It added that “no one may issue a fatwa without adhering to the methodology of the schools of jurisprudence and no one may claim to do absolute Ijtihad (interpretation) and create a new school of jurisprudence or to issue unacceptable fatwas that take Muslims out of the principles and certainties of Sharia (Islamic law).”

    Mainstream clerics have complained about what they call “religious chaos” that has been growing since the late 1980s, in which Salafi militants — those who have resorted to armed jihad — have used interpretations and fatwas of clerics aggravated by the continued Israeli occupation of Palestine, the U.S. policies in the region, and more recently, the war on terror and the American occupation of Iraq.

    The Islamic conference’s final statement made no political references and did not condemn terrorism against civilians, possibly to avoid opening a Pandora’s Box and to give credibility to these scholars who are seeking to win over the confidence of those who have resorted to violence and extremism.

    Participants at the conference said had the issue of condemning violence by Islamic militants been brought up, then condemning the violence of the U.S. forces in Iraq and the violence of the Israeli forces in Palestine could not be ignored.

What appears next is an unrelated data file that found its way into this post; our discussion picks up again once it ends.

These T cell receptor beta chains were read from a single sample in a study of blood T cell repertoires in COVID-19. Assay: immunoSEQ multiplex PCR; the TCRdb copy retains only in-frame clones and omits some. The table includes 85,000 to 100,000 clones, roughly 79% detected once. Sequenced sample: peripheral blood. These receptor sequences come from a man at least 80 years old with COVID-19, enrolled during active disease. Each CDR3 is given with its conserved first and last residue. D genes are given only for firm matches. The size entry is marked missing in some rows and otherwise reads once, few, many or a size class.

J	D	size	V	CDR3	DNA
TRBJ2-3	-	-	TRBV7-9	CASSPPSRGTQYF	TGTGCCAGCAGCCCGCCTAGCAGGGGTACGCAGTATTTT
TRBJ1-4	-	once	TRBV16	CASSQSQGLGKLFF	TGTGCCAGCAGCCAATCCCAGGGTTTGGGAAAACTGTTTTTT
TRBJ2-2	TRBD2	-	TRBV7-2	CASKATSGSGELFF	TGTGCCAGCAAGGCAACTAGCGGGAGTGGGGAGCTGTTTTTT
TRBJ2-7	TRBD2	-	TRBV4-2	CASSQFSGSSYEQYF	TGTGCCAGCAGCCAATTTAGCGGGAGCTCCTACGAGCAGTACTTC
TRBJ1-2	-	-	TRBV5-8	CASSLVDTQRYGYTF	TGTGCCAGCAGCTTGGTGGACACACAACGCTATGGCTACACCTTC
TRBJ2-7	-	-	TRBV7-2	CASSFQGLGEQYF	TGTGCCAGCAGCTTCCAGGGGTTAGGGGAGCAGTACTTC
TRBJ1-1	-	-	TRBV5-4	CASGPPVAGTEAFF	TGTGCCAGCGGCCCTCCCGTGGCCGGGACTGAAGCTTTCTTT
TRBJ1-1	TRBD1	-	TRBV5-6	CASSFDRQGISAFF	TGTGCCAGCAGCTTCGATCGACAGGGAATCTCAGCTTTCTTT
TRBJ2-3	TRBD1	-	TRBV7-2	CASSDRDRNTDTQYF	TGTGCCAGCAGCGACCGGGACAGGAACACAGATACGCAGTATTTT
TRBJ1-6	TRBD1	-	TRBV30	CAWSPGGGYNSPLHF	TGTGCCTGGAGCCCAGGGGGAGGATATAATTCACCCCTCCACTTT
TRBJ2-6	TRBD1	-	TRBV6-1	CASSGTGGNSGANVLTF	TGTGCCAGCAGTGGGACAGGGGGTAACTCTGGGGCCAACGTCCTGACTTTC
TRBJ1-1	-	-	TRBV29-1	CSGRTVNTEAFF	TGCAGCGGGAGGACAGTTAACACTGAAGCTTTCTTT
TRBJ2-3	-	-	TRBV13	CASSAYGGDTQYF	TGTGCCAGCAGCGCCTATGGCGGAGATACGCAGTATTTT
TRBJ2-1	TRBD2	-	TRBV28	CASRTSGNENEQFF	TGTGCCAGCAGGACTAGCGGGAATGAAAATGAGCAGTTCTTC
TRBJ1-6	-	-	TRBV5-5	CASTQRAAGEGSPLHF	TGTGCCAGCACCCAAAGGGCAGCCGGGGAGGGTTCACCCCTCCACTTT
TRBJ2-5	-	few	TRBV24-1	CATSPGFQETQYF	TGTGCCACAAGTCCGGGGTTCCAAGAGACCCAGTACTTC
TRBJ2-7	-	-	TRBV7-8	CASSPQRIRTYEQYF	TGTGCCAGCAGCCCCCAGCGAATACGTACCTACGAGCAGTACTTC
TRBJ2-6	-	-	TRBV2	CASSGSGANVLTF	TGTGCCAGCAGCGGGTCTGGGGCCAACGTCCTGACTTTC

However, the statement clearly referred to the “takfeer” approach adopted by militants and their religious guides.

    It said that anyone belonging to one of the eight schools of thought in the Sunni and Shiite sects, as well as those who practice “true Sufism” (banned in most Muslim countries) is considered a Muslim and cannot be declared an apostate and therefore “his or her blood, honor and property are sacrosanct.”

    And what appears to be an attempt to avert the wrath of the Salafi militants and to try to attract them to the teachings of “true Islam,” the scholars said it was also “not possible to declare whosoever subscribes to true Salafi thought an apostate.”